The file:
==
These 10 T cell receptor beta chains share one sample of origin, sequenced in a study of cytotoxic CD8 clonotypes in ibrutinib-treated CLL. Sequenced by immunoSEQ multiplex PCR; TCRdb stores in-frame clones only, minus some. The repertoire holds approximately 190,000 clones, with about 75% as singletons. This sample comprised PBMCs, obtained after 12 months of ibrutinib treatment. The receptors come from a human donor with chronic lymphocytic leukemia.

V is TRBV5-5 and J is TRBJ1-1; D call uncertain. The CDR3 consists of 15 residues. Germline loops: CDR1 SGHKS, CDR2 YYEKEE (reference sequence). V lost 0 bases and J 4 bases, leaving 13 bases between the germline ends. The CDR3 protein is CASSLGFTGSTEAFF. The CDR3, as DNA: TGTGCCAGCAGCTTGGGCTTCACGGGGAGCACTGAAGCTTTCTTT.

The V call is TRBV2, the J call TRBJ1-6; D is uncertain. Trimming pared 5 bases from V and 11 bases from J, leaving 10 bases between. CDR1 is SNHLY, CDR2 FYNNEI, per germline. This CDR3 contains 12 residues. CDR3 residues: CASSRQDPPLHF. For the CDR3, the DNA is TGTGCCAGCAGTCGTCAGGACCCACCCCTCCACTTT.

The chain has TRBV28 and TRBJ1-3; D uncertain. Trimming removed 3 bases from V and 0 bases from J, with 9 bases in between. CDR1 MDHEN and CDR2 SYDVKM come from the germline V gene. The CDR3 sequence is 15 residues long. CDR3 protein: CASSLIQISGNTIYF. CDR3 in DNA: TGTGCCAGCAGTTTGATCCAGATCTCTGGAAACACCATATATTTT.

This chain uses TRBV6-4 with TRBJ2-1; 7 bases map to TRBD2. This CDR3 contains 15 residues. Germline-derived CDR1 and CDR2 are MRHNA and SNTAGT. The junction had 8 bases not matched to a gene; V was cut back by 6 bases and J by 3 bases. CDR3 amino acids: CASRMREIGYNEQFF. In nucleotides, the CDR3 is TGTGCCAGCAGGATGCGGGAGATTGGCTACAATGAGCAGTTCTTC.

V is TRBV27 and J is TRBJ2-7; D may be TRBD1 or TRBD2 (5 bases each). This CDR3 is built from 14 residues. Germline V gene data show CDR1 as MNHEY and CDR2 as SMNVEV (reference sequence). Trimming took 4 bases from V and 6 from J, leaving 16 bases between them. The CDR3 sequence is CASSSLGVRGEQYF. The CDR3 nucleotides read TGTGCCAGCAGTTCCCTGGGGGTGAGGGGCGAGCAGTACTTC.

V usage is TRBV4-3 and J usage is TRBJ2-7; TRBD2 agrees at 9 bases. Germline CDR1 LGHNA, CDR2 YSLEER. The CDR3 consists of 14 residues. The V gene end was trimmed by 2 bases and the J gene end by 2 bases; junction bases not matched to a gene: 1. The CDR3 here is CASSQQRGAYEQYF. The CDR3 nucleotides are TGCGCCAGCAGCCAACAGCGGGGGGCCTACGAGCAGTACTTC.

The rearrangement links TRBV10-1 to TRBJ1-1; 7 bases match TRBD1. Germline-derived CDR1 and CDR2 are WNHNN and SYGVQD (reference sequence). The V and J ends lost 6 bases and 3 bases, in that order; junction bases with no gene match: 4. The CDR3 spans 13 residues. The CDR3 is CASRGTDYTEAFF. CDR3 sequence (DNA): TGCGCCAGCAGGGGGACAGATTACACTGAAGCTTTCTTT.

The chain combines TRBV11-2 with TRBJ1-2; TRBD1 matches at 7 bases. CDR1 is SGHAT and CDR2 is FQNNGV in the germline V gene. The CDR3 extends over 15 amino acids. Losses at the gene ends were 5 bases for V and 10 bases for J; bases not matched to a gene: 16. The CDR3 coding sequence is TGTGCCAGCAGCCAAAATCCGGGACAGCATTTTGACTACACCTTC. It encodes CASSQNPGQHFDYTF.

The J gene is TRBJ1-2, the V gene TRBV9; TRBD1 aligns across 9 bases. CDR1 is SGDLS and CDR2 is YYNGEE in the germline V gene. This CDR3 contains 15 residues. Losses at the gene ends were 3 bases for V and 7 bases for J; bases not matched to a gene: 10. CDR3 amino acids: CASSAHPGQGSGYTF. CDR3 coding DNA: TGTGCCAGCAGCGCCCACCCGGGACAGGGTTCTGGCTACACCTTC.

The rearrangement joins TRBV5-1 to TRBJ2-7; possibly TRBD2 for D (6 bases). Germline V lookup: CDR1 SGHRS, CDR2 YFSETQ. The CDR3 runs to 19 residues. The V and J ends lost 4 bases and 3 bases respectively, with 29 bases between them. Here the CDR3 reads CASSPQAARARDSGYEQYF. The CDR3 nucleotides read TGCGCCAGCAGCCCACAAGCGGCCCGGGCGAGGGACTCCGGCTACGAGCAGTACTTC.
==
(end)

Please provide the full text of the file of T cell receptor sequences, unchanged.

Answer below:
These 10 T cell receptor beta chains share one sample of origin, sequenced in a study of cytotoxic CD8 clonotypes in ibrutinib-treated CLL. Sequenced by immunoSEQ multiplex PCR; TCRdb stores in-frame clones only, minus some. The repertoire holds approximately 190,000 clones, with about 75% as singletons. This sample comprised PBMCs, obtained after 12 months of ibrutinib treatment. The receptors come from a human donor with chronic lymphocytic leukemia.

V is TRBV5-5 and J is TRBJ1-1; D call uncertain. The CDR3 consists of 15 residues. Germline loops: CDR1 SGHKS, CDR2 YYEKEE (reference sequence). V lost 0 bases and J 4 bases, leaving 13 bases between the germline ends. The CDR3 protein is CASSLGFTGSTEAFF. The CDR3, as DNA: TGTGCCAGCAGCTTGGGCTTCACGGGGAGCACTGAAGCTTTCTTT.

The V call is TRBV2, the J call TRBJ1-6; D is uncertain. Trimming pared 5 bases from V and 11 bases from J, leaving 10 bases between. CDR1 is SNHLY, CDR2 FYNNEI, per germline. This CDR3 contains 12 residues. CDR3 residues: CASSRQDPPLHF. For the CDR3, the DNA is TGTGCCAGCAGTCGTCAGGACCCACCCCTCCACTTT.

The chain has TRBV28 and TRBJ1-3; D uncertain. Trimming removed 3 bases from V and 0 bases from J, with 9 bases in between. CDR1 MDHEN and CDR2 SYDVKM come from the germline V gene. The CDR3 sequence is 15 residues long. CDR3 protein: CASSLIQISGNTIYF. CDR3 in DNA: TGTGCCAGCAGTTTGATCCAGATCTCTGGAAACACCATATATTTT.

This chain uses TRBV6-4 with TRBJ2-1; 7 bases map to TRBD2. This CDR3 contains 15 residues. Germline-derived CDR1 and CDR2 are MRHNA and SNTAGT. The junction had 8 bases not matched to a gene; V was cut back by 6 bases and J by 3 bases. CDR3 amino acids: CASRMREIGYNEQFF. In nucleotides, the CDR3 is TGTGCCAGCAGGATGCGGGAGATTGGCTACAATGAGCAGTTCTTC.

V is TRBV27 and J is TRBJ2-7; D may be TRBD1 or TRBD2 (5 bases each). This CDR3 is built from 14 residues. Germline V gene data show CDR1 as MNHEY and CDR2 as SMNVEV (reference sequence). Trimming took 4 bases from V and 6 from J, leaving 16 bases between them. The CDR3 sequence is CASSSLGVRGEQYF. The CDR3 nucleotides read TGTGCCAGCAGTTCCCTGGGGGTGAGGGGCGAGCAGTACTTC.

V usage is TRBV4-3 and J usage is TRBJ2-7; TRBD2 agrees at 9 bases. Germline CDR1 LGHNA, CDR2 YSLEER. The CDR3 consists of 14 residues. The V gene end was trimmed by 2 bases and the J gene end by 2 bases; junction bases not matched to a gene: 1. The CDR3 here is CASSQQRGAYEQYF. The CDR3 nucleotides are TGCGCCAGCAGCCAACAGCGGGGGGCCTACGAGCAGTACTTC.

The rearrangement links TRBV10-1 to TRBJ1-1; 7 bases match TRBD1. Germline-derived CDR1 and CDR2 are WNHNN and SYGVQD (reference sequence). The V and J ends lost 6 bases and 3 bases, in that order; junction bases with no gene match: 4. The CDR3 spans 13 residues. The CDR3 is CASRGTDYTEAFF. CDR3 sequence (DNA): TGCGCCAGCAGGGGGACAGATTACACTGAAGCTTTCTTT.

The chain combines TRBV11-2 with TRBJ1-2; TRBD1 matches at 7 bases. CDR1 is SGHAT and CDR2 is FQNNGV in the germline V gene. The CDR3 extends over 15 amino acids. Losses at the gene ends were 5 bases for V and 10 bases for J; bases not matched to a gene: 16. The CDR3 coding sequence is TGTGCCAGCAGCCAAAATCCGGGACAGCATTTTGACTACACCTTC. It encodes CASSQNPGQHFDYTF.

The J gene is TRBJ1-2, the V gene TRBV9; TRBD1 aligns across 9 bases. CDR1 is SGDLS and CDR2 is YYNGEE in the germline V gene. This CDR3 contains 15 residues. Losses at the gene ends were 3 bases for V and 7 bases for J; bases not matched to a gene: 10. CDR3 amino acids: CASSAHPGQGSGYTF. CDR3 coding DNA: TGTGCCAGCAGCGCCCACCCGGGACAGGGTTCTGGCTACACCTTC.

The rearrangement joins TRBV5-1 to TRBJ2-7; possibly TRBD2 for D (6 bases). Germline V lookup: CDR1 SGHRS, CDR2 YFSETQ. The CDR3 runs to 19 residues. The V and J ends lost 4 bases and 3 bases respectively, with 29 bases between them. Here the CDR3 reads CASSPQAARARDSGYEQYF. The CDR3 nucleotides read TGCGCCAGCAGCCCACAAGCGGCCCGGGCGAGGGACTCCGGCTACGAGCAGTACTTC.